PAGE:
I was of a generation that didn’t really have tribes. I vaguely remember the big kids wearing different sorts of outlandish clothing, acting all disenfranchised, smoking like they had style. Some came onto my radar when they thought entertainment involved me. I was skinny, no good at sports, decent with numbers. Just the sort they liked.
When he asked me, “When did you first hate?” and said, “We all hate sometime,” I said it was the sports. The big lunks running about throwing things and hitting each other. It was how pleased they were with themselves, how they seemed to think being able to throw straight somehow made them a better part of the human race.
He felt that one. He went silent for a bit. I wondered about the connection, but then he came back. “Exactly. Thank-you.” I was pleased. Grateful.
He was Erra. That was his internet name. We all had them. I don’t divulge mine. Likewise I don’t need to know who Erra really is. I am as real online as I am under the sun. I am. He is. We are. We are one. That’s what he taught.
I followed religion, or to be more honest, ‘religion’. It was the catch all phrase for people who liked to think themselves better. So much better than all the rest of us. How can one group of people in a prefabricated church think they understand the great mysteries of life better than everyone else who has ever been or ever will be?
That put me off. I didn’t think that a good guy from two thousand years ago was right for me. It wasn’t so much him, it was the way the churches took advantage of people’s insecurities about death. I felt drawn towards the old ways. Gods of the earth and sun.
Erra was of the sun. I believed in him as our ancestors believed in the sun and moon. We all did. And we became more. We were to become death.
The work I had done would be exulted.
The work wasn’t started by me, I just refined it. Some say I am a genius. I can’t catch a ball to save my life, but who the fuck cares. Really. It had been going on for years, ever since the Internet was unleashed by the military. Their scientists had been working on the technology that had come from the stars. The MSM talk of cranks and conspiracies is just reverse psychology.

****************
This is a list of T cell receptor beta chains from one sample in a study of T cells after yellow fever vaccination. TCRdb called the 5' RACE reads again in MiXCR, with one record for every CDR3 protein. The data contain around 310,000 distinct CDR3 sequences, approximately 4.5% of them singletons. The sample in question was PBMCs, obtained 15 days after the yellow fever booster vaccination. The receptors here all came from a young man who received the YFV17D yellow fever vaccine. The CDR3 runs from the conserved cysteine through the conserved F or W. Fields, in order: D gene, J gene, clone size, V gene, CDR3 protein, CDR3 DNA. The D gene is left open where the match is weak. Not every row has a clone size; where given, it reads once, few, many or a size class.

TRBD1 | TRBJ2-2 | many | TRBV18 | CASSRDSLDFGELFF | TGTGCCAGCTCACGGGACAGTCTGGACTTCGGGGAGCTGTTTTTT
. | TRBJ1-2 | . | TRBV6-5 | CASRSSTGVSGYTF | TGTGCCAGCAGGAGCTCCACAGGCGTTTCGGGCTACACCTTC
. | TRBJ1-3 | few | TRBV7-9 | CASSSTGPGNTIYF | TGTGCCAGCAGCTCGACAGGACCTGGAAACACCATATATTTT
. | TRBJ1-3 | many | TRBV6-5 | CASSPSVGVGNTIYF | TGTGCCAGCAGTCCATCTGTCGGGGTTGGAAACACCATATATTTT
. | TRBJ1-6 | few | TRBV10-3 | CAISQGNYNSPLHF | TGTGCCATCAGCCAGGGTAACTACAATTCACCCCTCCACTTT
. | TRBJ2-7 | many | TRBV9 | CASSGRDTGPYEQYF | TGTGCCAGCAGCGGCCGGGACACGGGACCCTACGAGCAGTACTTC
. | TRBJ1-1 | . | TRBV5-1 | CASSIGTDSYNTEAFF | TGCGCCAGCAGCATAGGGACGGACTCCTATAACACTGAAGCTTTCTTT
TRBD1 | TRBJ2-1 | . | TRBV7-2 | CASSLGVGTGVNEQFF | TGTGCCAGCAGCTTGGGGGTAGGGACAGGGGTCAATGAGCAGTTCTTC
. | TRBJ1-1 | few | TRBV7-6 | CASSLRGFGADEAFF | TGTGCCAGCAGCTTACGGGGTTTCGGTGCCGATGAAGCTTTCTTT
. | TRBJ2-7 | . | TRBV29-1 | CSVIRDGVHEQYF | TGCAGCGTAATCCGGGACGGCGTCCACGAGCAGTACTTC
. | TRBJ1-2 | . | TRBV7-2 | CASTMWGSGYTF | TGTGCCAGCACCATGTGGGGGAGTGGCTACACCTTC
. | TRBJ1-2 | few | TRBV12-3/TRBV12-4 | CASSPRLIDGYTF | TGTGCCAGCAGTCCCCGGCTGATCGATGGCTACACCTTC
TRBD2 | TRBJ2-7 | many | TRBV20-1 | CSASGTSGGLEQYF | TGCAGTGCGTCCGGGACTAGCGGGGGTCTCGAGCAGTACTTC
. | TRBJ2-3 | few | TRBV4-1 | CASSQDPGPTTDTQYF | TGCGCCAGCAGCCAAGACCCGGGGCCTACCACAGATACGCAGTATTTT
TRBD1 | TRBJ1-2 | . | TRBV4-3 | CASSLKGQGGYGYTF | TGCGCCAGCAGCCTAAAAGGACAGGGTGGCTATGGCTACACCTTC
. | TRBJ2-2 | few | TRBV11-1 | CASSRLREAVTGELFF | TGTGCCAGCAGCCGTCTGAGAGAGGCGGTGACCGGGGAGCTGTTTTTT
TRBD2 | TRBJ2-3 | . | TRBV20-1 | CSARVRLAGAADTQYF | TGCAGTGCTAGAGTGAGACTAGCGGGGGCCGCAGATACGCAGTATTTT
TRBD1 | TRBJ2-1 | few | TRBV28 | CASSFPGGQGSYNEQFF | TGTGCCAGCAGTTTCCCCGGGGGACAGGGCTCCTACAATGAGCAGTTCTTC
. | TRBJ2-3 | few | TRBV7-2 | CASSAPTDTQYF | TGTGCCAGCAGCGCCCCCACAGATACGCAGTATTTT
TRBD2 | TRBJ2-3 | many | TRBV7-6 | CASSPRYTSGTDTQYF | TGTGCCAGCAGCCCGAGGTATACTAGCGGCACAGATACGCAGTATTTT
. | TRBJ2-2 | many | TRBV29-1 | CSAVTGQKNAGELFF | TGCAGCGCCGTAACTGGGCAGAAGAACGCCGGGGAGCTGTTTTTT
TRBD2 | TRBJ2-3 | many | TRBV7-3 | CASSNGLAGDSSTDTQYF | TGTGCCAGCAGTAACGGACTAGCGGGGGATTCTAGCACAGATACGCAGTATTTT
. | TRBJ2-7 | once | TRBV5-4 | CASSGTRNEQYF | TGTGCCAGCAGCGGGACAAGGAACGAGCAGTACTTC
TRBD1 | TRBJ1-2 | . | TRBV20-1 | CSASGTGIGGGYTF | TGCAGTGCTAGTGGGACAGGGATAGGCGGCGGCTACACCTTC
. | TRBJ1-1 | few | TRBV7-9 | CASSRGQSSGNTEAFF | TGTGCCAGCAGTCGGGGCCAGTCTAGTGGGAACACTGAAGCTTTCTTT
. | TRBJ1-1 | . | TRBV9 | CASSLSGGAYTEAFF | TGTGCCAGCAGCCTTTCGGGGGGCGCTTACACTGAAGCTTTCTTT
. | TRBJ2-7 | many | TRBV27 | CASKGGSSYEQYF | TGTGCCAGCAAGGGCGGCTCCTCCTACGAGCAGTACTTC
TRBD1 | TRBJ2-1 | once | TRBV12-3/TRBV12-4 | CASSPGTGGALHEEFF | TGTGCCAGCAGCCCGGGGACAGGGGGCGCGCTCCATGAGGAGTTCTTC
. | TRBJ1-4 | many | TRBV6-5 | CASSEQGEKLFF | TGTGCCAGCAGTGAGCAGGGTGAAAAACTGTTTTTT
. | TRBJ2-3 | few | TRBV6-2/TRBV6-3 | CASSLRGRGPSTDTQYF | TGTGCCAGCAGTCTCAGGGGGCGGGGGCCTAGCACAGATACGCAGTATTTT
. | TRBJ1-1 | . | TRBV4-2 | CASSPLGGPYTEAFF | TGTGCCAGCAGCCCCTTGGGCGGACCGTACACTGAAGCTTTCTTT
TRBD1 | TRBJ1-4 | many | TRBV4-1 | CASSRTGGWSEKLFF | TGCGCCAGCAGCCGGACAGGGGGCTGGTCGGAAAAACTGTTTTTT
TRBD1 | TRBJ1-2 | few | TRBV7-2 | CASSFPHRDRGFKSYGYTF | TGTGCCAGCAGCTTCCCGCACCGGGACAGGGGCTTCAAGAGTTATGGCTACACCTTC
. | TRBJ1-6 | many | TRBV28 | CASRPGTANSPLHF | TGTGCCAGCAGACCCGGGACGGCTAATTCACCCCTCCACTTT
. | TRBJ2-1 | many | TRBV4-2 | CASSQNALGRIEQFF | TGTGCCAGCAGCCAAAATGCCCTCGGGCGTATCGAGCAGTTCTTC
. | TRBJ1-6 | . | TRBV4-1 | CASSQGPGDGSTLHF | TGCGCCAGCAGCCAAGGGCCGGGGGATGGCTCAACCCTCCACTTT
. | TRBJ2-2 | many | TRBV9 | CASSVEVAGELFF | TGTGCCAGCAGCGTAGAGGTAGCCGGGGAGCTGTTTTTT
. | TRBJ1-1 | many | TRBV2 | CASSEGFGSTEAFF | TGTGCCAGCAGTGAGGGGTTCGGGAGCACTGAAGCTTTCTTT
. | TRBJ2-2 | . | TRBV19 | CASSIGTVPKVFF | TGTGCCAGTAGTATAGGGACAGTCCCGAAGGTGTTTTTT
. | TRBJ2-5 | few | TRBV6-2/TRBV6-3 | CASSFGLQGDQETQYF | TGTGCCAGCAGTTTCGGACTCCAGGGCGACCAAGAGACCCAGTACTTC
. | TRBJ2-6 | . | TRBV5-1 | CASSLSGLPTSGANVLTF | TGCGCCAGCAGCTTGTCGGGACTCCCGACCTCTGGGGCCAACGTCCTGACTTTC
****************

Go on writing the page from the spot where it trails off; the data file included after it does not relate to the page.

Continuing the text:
It worked though didn’t it?
They had control of the internet for as long as it took the new breed to grow and develop. That’s us, by the way. Us.
Everyone has their price. Some of the best brains worked on influencing elections, controlling the powerful, sucking resources like the vermin they are. Our price is death.
Erra praised my work. I felt joy. Only Erra could see what I could see. We shared our joy with the others. We are all connected. The old books told us that. The stories passed down generations told us that. The internet tells us. Erra tells us. Most of all, Erra tells us.
We became legion. Every person took my work and waited. A memory stick for each of us. 16GB. There were others who had a role. Upon the anointed hour, each would go among the lost and stand in praise. They would stand in silence, and stare into the full yellow sun that brought life to the earth.
Ok, so this is what happened. Not that anyone will ever read this.
I’ll put it in simple terms. Just in case.
The old people made the systems. The old people made the systems to protect the systems.
With me so far?
They believed their own myth.
We came from the stars.
Every system in the world. I opened every door. Every system.
Not bad? Not bad.
And when the anointed time came, Erra appeared on every screen, his face a white mask, his palm raised in peace. With this signal, all of us, every single one of us, slid our memory sticks into the appointed systems and took over the world.
We really did. This isn’t bluster. We really did.
You know what? We started a nuclear war. The nuclear war. That destroyed the world.